Tokyo 2021 Olympics Will Allegedly Be Canceled Unless A COVID Vaccine Is Developed

A leading scientist in Japan has claimed that the Tokyo Olympics, currently scheduled for the summer of 2021, will likely be canceled unless a vaccine can be created for the novel coronavirus.

According to Sky News, Professor Yoshiharu Matsuura, from the Research Foundation for Microbial Disease of Osaka University, has claimed that the storied sporting event -- which was already postponed from its original date of July 2020 -- will not be able to take place without a vaccine for COVID-19, per recent governmental discussions.

"They want to push ahead with the Olympics next year and they are saying the only way for that to happen is the vaccine," he stated.

As a result, the island nation is placing a substantial focus on creating a vaccine for the virus, which has so far infected around 21.6 million people around the world and claimed 775,000 lives.

"In Japan, the government is putting large emphasis on vaccine development and a medicine for the virus because of the Olympics," Matasuura added.

That said, the professor confessed that the Land of the Rising Sun was lagging behind other nations in vaccine development. A large reason for this is that the Asian country has incredibly strict rules governing laboratory testing and other aspects of medicine, meaning that progress has been slower than in countries such as the United States and the United Kingdom.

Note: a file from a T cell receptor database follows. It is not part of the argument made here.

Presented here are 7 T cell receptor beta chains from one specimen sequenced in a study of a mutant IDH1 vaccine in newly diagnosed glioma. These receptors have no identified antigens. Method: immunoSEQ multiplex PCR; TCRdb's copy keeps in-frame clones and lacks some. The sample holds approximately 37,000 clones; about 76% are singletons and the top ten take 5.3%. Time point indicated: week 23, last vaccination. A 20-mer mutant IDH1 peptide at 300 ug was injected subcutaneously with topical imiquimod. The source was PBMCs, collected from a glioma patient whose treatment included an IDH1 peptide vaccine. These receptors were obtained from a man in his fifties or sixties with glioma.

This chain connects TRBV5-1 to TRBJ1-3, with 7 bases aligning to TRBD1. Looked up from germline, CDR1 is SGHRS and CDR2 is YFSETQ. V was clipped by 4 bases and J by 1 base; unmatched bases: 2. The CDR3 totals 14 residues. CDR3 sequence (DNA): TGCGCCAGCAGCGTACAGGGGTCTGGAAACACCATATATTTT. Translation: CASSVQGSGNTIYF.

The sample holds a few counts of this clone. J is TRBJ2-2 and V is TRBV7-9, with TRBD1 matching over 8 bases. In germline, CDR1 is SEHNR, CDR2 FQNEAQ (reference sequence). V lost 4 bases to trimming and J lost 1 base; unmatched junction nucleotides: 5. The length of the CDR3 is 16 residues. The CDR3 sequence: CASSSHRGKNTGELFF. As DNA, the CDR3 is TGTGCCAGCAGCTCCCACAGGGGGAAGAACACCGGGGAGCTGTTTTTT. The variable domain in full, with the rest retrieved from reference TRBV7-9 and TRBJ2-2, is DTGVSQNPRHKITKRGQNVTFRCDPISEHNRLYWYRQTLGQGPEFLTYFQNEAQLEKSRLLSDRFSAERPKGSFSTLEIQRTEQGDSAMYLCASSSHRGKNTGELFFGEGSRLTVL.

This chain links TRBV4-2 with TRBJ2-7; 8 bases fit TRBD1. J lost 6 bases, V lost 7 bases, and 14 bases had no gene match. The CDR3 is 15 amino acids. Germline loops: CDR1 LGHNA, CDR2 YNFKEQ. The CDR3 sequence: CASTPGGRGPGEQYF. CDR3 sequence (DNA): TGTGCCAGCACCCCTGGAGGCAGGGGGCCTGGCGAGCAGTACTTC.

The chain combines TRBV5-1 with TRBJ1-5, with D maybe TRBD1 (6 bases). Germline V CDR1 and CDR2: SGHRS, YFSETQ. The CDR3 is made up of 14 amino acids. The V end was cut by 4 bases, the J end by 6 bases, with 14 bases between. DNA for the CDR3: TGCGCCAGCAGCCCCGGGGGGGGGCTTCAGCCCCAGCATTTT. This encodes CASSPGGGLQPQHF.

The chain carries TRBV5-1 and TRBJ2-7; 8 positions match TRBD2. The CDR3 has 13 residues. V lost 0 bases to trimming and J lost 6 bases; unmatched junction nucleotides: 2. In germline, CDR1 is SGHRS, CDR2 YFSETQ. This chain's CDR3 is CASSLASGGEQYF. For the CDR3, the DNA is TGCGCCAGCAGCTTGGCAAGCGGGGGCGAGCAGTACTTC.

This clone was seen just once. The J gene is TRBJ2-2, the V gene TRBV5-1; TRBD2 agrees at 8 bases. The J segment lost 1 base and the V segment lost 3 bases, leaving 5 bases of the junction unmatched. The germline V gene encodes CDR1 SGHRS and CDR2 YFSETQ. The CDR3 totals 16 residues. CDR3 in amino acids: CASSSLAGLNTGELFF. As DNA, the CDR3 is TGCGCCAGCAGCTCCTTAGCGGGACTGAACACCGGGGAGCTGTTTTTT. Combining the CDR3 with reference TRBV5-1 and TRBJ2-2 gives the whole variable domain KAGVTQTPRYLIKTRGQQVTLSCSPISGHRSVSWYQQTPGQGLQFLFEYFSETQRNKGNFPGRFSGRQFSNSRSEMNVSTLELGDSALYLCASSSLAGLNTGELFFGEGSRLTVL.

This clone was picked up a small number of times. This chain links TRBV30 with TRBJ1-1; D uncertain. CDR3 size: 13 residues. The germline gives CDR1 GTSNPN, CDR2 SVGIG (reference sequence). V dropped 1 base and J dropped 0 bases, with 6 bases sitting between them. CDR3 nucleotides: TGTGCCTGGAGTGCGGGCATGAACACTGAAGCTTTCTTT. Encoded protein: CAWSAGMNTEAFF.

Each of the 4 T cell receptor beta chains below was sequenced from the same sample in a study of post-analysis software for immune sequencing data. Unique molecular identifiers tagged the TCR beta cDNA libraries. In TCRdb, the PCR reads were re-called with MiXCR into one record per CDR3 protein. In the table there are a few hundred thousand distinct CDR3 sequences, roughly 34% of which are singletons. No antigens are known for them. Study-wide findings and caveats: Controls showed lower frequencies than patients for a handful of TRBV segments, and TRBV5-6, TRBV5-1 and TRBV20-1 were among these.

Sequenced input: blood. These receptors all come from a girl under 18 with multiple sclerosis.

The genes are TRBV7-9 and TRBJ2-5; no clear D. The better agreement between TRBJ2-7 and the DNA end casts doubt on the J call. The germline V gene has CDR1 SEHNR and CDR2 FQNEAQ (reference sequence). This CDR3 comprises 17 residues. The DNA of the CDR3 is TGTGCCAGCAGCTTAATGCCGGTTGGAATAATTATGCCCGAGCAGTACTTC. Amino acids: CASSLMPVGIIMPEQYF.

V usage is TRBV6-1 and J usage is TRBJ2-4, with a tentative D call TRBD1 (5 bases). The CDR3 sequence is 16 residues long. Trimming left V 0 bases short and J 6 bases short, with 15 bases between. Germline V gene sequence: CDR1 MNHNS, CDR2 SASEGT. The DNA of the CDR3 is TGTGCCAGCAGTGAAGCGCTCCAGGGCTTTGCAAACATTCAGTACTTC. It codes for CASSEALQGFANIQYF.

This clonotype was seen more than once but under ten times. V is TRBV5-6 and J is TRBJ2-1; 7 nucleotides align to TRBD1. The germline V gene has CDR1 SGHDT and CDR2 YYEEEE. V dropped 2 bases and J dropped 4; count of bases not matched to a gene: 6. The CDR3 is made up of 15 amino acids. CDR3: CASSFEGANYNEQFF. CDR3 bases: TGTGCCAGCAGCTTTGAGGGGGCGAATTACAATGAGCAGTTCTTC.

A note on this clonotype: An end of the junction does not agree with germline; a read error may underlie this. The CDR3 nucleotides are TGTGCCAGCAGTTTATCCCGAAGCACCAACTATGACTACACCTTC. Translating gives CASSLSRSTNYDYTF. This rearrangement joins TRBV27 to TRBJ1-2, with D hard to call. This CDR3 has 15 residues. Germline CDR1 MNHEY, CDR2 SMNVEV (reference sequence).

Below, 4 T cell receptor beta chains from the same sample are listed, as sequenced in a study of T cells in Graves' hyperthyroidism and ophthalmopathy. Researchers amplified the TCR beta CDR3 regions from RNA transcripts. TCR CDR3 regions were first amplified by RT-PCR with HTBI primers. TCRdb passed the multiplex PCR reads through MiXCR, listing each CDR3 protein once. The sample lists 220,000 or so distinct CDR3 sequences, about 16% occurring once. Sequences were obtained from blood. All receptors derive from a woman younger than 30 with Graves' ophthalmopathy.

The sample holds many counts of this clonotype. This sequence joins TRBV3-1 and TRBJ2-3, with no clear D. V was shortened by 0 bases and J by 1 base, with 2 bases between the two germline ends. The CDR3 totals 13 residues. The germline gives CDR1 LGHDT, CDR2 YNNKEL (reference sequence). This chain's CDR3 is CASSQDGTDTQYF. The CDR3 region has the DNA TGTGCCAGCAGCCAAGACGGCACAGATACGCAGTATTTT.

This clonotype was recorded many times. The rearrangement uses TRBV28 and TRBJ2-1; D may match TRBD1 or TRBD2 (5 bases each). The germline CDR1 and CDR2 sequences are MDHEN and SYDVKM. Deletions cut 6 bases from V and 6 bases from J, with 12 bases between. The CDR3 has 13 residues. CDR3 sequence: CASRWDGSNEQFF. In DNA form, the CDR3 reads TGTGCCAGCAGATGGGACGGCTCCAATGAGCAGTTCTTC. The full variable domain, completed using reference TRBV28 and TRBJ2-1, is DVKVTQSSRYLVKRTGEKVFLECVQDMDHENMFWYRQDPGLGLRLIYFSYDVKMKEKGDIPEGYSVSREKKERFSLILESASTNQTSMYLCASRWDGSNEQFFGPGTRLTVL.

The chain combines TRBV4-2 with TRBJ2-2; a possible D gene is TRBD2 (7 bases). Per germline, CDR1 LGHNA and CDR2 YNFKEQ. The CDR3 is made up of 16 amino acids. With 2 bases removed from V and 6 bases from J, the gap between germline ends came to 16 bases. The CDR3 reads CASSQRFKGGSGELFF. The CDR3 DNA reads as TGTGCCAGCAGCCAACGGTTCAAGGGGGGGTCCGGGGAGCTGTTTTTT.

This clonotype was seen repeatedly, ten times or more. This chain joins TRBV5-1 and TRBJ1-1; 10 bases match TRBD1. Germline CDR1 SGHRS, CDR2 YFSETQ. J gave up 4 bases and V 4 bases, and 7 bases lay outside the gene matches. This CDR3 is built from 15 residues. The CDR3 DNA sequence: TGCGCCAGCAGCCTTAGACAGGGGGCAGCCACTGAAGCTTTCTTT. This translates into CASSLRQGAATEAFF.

President Trump has voiced hope that a potential new drug could be ready by election day, and Russia has already approved a new medication claiming to protect against the coronavirus. However, health experts have voiced their doubts about the latter's effectiveness, as was previously covered by The Inquisitr.

The olympics sign overlooks Tokyo.
Getty Images | Carl Court

Though Matasurra has voiced his woes about his home country's slower pace, he has expressed hope that the recent procurement of government funds will help the country catch up.

"Japan is really lagging behind in the race but the pharmaceutical companies, universities and vaccine manufacturers have gotten large funding from the government and proper work started about a month ago," he said.

Despite the progress made by other nations, Professor Matasurra has pointed out that a successful foreign vaccine might not be available to Japanese citizens immediately, necessitating that the nation try to create its own vaccine regardless of planning the sporting event.

"Vaccines are actually a part of national defense and it is a given that the vaccines are manufactured locally," he concluded.

He has also expressed concerns about the speedy development, despite his hopes for a way to prevent the disease.

Despite rumors of the Japanese officials canceling Tokyo 2021, the games are currently slated to begin next July 23.